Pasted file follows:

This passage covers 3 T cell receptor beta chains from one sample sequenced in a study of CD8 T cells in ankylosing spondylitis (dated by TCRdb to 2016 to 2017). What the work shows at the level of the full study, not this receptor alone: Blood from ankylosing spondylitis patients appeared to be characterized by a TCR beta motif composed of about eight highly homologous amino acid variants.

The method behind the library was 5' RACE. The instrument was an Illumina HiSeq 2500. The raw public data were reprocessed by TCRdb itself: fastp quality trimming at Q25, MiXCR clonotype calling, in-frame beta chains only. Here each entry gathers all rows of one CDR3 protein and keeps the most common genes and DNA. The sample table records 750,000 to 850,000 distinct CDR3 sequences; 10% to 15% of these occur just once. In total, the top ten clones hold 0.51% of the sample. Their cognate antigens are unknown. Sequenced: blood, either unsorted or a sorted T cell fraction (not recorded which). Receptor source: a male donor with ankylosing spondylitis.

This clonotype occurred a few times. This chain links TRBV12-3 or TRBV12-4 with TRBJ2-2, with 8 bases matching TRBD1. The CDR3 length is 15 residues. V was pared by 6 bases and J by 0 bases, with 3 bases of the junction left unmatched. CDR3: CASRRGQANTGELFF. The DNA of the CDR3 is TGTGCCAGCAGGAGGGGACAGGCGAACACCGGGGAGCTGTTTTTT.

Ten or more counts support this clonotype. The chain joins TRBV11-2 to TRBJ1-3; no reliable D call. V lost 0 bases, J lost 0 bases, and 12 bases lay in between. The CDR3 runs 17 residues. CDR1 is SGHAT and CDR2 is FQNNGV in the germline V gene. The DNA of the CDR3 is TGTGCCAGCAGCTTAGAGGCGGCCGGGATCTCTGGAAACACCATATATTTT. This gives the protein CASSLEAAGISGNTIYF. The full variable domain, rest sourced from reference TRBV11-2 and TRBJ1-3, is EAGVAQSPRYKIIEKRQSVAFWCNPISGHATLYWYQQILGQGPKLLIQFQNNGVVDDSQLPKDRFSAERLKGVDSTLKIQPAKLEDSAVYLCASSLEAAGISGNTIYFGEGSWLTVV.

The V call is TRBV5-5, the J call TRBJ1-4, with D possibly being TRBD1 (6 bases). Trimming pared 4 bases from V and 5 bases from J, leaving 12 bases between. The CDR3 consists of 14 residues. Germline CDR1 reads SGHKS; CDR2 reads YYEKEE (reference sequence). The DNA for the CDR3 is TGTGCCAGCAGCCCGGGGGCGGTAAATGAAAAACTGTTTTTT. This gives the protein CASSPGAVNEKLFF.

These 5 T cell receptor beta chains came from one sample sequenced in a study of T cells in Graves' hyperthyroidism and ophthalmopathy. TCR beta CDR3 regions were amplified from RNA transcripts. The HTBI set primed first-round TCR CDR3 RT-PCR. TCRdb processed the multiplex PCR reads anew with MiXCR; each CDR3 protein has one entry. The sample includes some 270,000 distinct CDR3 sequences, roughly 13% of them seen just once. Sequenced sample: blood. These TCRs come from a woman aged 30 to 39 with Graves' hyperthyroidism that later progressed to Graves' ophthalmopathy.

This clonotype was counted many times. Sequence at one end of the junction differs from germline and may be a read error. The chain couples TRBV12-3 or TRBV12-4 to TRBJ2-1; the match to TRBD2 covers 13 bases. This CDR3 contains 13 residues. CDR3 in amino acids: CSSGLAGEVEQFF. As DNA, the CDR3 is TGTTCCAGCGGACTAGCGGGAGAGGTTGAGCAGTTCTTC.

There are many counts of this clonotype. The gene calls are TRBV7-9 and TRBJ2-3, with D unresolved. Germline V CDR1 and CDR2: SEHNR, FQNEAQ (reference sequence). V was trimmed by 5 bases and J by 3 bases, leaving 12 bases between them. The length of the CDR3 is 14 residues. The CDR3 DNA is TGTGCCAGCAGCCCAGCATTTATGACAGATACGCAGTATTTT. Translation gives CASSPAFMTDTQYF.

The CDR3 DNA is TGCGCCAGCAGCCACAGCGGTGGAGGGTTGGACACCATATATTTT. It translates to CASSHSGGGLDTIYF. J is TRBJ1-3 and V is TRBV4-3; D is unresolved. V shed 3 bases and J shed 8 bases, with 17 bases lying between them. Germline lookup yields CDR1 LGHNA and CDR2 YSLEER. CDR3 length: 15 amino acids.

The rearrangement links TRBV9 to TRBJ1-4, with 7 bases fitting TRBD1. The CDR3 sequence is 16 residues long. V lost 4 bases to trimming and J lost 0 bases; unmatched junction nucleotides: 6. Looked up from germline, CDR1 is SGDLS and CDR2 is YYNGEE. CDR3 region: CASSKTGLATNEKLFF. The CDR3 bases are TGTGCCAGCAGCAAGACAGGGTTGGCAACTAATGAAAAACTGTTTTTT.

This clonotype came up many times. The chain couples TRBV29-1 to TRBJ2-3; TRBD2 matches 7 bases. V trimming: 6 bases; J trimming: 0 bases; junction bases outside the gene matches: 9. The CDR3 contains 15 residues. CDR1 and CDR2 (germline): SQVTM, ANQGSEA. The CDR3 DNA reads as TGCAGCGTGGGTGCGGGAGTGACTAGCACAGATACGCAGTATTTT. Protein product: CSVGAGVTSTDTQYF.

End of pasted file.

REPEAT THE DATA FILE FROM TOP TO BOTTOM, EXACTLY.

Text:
This passage covers 3 T cell receptor beta chains from one sample sequenced in a study of CD8 T cells in ankylosing spondylitis (dated by TCRdb to 2016 to 2017). What the work shows at the level of the full study, not this receptor alone: Blood from ankylosing spondylitis patients appeared to be characterized by a TCR beta motif composed of about eight highly homologous amino acid variants.

The method behind the library was 5' RACE. The instrument was an Illumina HiSeq 2500. The raw public data were reprocessed by TCRdb itself: fastp quality trimming at Q25, MiXCR clonotype calling, in-frame beta chains only. Here each entry gathers all rows of one CDR3 protein and keeps the most common genes and DNA. The sample table records 750,000 to 850,000 distinct CDR3 sequences; 10% to 15% of these occur just once. In total, the top ten clones hold 0.51% of the sample. Their cognate antigens are unknown. Sequenced: blood, either unsorted or a sorted T cell fraction (not recorded which). Receptor source: a male donor with ankylosing spondylitis.

This clonotype occurred a few times. This chain links TRBV12-3 or TRBV12-4 with TRBJ2-2, with 8 bases matching TRBD1. The CDR3 length is 15 residues. V was pared by 6 bases and J by 0 bases, with 3 bases of the junction left unmatched. CDR3: CASRRGQANTGELFF. The DNA of the CDR3 is TGTGCCAGCAGGAGGGGACAGGCGAACACCGGGGAGCTGTTTTTT.

Ten or more counts support this clonotype. The chain joins TRBV11-2 to TRBJ1-3; no reliable D call. V lost 0 bases, J lost 0 bases, and 12 bases lay in between. The CDR3 runs 17 residues. CDR1 is SGHAT and CDR2 is FQNNGV in the germline V gene. The DNA of the CDR3 is TGTGCCAGCAGCTTAGAGGCGGCCGGGATCTCTGGAAACACCATATATTTT. This gives the protein CASSLEAAGISGNTIYF. The full variable domain, rest sourced from reference TRBV11-2 and TRBJ1-3, is EAGVAQSPRYKIIEKRQSVAFWCNPISGHATLYWYQQILGQGPKLLIQFQNNGVVDDSQLPKDRFSAERLKGVDSTLKIQPAKLEDSAVYLCASSLEAAGISGNTIYFGEGSWLTVV.

The V call is TRBV5-5, the J call TRBJ1-4, with D possibly being TRBD1 (6 bases). Trimming pared 4 bases from V and 5 bases from J, leaving 12 bases between. The CDR3 consists of 14 residues. Germline CDR1 reads SGHKS; CDR2 reads YYEKEE (reference sequence). The DNA for the CDR3 is TGTGCCAGCAGCCCGGGGGCGGTAAATGAAAAACTGTTTTTT. This gives the protein CASSPGAVNEKLFF.

These 5 T cell receptor beta chains came from one sample sequenced in a study of T cells in Graves' hyperthyroidism and ophthalmopathy. TCR beta CDR3 regions were amplified from RNA transcripts. The HTBI set primed first-round TCR CDR3 RT-PCR. TCRdb processed the multiplex PCR reads anew with MiXCR; each CDR3 protein has one entry. The sample includes some 270,000 distinct CDR3 sequences, roughly 13% of them seen just once. Sequenced sample: blood. These TCRs come from a woman aged 30 to 39 with Graves' hyperthyroidism that later progressed to Graves' ophthalmopathy.

This clonotype was counted many times. Sequence at one end of the junction differs from germline and may be a read error. The chain couples TRBV12-3 or TRBV12-4 to TRBJ2-1; the match to TRBD2 covers 13 bases. This CDR3 contains 13 residues. CDR3 in amino acids: CSSGLAGEVEQFF. As DNA, the CDR3 is TGTTCCAGCGGACTAGCGGGAGAGGTTGAGCAGTTCTTC.

There are many counts of this clonotype. The gene calls are TRBV7-9 and TRBJ2-3, with D unresolved. Germline V CDR1 and CDR2: SEHNR, FQNEAQ (reference sequence). V was trimmed by 5 bases and J by 3 bases, leaving 12 bases between them. The length of the CDR3 is 14 residues. The CDR3 DNA is TGTGCCAGCAGCCCAGCATTTATGACAGATACGCAGTATTTT. Translation gives CASSPAFMTDTQYF.

The CDR3 DNA is TGCGCCAGCAGCCACAGCGGTGGAGGGTTGGACACCATATATTTT. It translates to CASSHSGGGLDTIYF. J is TRBJ1-3 and V is TRBV4-3; D is unresolved. V shed 3 bases and J shed 8 bases, with 17 bases lying between them. Germline lookup yields CDR1 LGHNA and CDR2 YSLEER. CDR3 length: 15 amino acids.

The rearrangement links TRBV9 to TRBJ1-4, with 7 bases fitting TRBD1. The CDR3 sequence is 16 residues long. V lost 4 bases to trimming and J lost 0 bases; unmatched junction nucleotides: 6. Looked up from germline, CDR1 is SGDLS and CDR2 is YYNGEE. CDR3 region: CASSKTGLATNEKLFF. The CDR3 bases are TGTGCCAGCAGCAAGACAGGGTTGGCAACTAATGAAAAACTGTTTTTT.

This clonotype came up many times. The chain couples TRBV29-1 to TRBJ2-3; TRBD2 matches 7 bases. V trimming: 6 bases; J trimming: 0 bases; junction bases outside the gene matches: 9. The CDR3 contains 15 residues. CDR1 and CDR2 (germline): SQVTM, ANQGSEA. The CDR3 DNA reads as TGCAGCGTGGGTGCGGGAGTGACTAGCACAGATACGCAGTATTTT. Protein product: CSVGAGVTSTDTQYF.